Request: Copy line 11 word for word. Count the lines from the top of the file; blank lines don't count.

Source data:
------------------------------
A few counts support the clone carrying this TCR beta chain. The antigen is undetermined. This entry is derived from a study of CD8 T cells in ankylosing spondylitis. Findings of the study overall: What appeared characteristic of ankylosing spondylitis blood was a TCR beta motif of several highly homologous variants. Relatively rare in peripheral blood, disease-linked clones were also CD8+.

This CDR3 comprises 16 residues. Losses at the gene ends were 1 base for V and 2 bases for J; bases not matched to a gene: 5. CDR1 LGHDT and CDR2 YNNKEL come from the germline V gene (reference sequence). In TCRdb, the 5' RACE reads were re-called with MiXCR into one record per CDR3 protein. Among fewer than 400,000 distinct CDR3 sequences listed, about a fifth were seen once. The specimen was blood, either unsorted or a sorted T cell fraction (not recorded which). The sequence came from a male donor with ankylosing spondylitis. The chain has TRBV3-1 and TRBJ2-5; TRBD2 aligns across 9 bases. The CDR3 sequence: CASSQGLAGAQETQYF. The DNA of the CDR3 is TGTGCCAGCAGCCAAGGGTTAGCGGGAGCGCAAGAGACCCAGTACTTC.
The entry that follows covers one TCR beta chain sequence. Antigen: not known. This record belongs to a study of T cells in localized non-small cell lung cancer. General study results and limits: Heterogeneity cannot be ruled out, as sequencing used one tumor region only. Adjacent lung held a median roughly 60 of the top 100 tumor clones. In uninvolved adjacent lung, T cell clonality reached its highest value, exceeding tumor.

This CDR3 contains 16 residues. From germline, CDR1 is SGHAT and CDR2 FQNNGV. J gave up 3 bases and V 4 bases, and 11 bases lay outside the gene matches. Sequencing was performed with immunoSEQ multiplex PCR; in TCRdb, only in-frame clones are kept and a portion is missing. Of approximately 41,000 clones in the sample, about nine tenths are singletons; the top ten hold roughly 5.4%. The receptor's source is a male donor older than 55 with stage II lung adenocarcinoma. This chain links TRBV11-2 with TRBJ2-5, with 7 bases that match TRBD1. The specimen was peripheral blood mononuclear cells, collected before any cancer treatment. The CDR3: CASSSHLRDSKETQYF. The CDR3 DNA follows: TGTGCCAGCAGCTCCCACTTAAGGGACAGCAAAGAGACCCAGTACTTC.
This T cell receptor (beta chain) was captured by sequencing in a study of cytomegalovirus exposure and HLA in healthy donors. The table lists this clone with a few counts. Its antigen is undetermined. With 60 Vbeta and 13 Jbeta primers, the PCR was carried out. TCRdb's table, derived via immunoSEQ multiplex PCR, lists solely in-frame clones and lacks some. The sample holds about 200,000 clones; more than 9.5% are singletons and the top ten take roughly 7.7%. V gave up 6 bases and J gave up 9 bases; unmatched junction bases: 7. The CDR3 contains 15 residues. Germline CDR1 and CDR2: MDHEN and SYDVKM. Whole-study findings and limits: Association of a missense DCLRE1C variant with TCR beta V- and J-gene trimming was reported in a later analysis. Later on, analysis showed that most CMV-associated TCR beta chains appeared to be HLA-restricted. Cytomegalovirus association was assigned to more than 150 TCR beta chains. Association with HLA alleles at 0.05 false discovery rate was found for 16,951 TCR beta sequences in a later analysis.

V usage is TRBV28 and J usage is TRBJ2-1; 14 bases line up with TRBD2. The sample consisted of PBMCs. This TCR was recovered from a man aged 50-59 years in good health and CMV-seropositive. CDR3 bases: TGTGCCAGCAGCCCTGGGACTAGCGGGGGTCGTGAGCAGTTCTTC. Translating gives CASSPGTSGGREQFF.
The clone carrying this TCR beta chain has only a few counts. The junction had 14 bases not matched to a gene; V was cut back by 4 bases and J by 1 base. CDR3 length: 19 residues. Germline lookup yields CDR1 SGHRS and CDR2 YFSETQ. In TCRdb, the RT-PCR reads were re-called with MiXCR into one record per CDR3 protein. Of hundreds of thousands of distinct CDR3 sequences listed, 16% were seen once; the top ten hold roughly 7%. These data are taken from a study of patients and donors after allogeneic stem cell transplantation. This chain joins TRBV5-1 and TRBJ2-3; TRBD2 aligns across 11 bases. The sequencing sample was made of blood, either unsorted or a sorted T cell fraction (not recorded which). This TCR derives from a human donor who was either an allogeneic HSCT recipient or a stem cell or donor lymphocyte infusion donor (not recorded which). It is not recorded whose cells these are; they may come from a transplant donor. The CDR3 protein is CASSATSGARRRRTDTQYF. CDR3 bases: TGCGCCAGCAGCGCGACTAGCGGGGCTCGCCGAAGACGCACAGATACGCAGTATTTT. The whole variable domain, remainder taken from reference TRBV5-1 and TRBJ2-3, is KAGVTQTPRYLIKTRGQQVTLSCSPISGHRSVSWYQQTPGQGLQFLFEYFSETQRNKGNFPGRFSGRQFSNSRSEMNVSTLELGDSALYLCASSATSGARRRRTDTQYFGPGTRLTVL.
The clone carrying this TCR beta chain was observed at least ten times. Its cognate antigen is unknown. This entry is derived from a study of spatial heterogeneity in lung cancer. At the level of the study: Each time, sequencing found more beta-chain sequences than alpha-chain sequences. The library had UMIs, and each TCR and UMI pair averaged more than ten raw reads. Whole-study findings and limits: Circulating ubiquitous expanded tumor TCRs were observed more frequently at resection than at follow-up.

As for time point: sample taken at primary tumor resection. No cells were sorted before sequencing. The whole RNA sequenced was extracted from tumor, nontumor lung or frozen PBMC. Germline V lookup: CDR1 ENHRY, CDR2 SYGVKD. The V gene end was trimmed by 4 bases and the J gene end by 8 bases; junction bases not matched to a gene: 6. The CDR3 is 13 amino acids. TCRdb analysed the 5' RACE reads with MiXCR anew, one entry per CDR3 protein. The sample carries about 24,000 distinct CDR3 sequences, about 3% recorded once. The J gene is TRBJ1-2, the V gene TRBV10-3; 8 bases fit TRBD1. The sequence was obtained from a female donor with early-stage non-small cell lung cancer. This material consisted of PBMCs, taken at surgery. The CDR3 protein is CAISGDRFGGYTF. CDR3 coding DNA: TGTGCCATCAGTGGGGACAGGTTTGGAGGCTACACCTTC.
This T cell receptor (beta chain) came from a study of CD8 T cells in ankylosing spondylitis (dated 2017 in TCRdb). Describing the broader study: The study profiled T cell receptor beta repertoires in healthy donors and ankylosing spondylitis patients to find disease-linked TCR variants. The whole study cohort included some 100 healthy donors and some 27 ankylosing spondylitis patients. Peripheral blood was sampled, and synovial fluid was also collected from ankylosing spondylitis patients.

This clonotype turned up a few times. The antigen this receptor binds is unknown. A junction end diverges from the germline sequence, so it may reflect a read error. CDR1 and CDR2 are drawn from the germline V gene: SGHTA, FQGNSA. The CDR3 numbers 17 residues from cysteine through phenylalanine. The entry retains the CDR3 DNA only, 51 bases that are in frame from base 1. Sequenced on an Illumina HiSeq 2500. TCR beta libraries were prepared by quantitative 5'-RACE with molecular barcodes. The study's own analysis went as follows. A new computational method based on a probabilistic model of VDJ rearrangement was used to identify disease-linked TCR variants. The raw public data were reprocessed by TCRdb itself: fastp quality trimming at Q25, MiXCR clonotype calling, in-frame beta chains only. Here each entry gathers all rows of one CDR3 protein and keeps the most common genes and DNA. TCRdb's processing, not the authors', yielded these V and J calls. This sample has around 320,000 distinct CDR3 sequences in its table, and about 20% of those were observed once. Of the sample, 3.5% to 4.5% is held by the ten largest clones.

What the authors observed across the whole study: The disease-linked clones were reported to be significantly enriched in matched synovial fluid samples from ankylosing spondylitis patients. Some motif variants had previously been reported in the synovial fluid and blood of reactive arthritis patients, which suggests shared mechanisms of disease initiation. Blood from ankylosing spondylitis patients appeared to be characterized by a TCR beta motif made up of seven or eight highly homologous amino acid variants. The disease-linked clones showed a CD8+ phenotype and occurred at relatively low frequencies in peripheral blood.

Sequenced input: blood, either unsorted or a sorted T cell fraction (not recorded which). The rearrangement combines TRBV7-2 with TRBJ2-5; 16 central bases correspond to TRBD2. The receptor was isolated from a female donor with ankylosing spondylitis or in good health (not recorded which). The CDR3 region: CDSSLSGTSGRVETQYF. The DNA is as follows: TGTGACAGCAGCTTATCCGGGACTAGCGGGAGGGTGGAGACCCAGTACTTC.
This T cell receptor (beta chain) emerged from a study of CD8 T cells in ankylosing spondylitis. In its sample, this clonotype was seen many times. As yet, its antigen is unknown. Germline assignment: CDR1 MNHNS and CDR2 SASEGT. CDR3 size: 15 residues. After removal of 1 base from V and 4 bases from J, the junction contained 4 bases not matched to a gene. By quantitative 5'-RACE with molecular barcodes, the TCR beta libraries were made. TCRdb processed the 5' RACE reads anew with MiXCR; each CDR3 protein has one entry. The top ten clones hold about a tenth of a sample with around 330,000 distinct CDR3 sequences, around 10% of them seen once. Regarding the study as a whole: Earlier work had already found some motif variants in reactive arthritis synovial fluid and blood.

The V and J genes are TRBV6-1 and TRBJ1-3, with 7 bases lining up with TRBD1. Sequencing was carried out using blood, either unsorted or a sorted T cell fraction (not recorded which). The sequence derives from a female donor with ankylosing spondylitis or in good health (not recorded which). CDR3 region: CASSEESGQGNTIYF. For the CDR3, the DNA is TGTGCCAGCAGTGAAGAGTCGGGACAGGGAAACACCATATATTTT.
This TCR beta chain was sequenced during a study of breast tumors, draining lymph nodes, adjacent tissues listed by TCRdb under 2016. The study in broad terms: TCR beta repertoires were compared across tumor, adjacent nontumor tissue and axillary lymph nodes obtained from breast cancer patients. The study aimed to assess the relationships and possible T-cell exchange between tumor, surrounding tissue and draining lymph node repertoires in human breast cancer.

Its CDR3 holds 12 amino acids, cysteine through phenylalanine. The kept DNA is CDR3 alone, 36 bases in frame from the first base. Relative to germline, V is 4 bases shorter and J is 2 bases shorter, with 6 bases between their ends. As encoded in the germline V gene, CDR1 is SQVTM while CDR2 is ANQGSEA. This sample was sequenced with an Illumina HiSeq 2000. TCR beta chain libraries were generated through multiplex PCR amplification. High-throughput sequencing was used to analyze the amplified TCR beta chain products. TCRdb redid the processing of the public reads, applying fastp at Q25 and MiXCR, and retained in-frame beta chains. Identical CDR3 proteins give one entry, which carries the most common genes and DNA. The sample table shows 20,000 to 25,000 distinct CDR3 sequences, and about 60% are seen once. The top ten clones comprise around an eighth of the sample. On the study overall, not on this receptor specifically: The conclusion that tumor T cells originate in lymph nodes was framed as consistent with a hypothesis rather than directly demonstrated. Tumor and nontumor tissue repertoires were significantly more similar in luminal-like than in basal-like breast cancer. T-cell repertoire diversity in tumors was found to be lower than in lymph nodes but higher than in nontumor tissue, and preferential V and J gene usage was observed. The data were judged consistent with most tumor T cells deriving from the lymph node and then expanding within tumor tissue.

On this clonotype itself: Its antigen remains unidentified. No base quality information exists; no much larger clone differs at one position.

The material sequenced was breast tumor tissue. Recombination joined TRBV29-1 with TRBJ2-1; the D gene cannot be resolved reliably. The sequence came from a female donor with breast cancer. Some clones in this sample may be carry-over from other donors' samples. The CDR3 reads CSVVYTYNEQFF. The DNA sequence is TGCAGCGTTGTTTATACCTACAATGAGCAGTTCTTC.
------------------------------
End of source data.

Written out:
This clonotype turned up a few times. The antigen this receptor binds is unknown. A junction end diverges from the germline sequence, so it may reflect a read error. CDR1 and CDR2 are drawn from the germline V gene: SGHTA, FQGNSA. The CDR3 numbers 17 residues from cysteine through phenylalanine. The entry retains the CDR3 DNA only, 51 bases that are in frame from base 1. Sequenced on an Illumina HiSeq 2500. TCR beta libraries were prepared by quantitative 5'-RACE with molecular barcodes. The study's own analysis went as follows. A new computational method based on a probabilistic model of VDJ rearrangement was used to identify disease-linked TCR variants. The raw public data were reprocessed by TCRdb itself: fastp quality trimming at Q25, MiXCR clonotype calling, in-frame beta chains only. Here each entry gathers all rows of one CDR3 protein and keeps the most common genes and DNA. TCRdb's processing, not the authors', yielded these V and J calls. This sample has around 320,000 distinct CDR3 sequences in its table, and about 20% of those were observed once. Of the sample, 3.5% to 4.5% is held by the ten largest clones.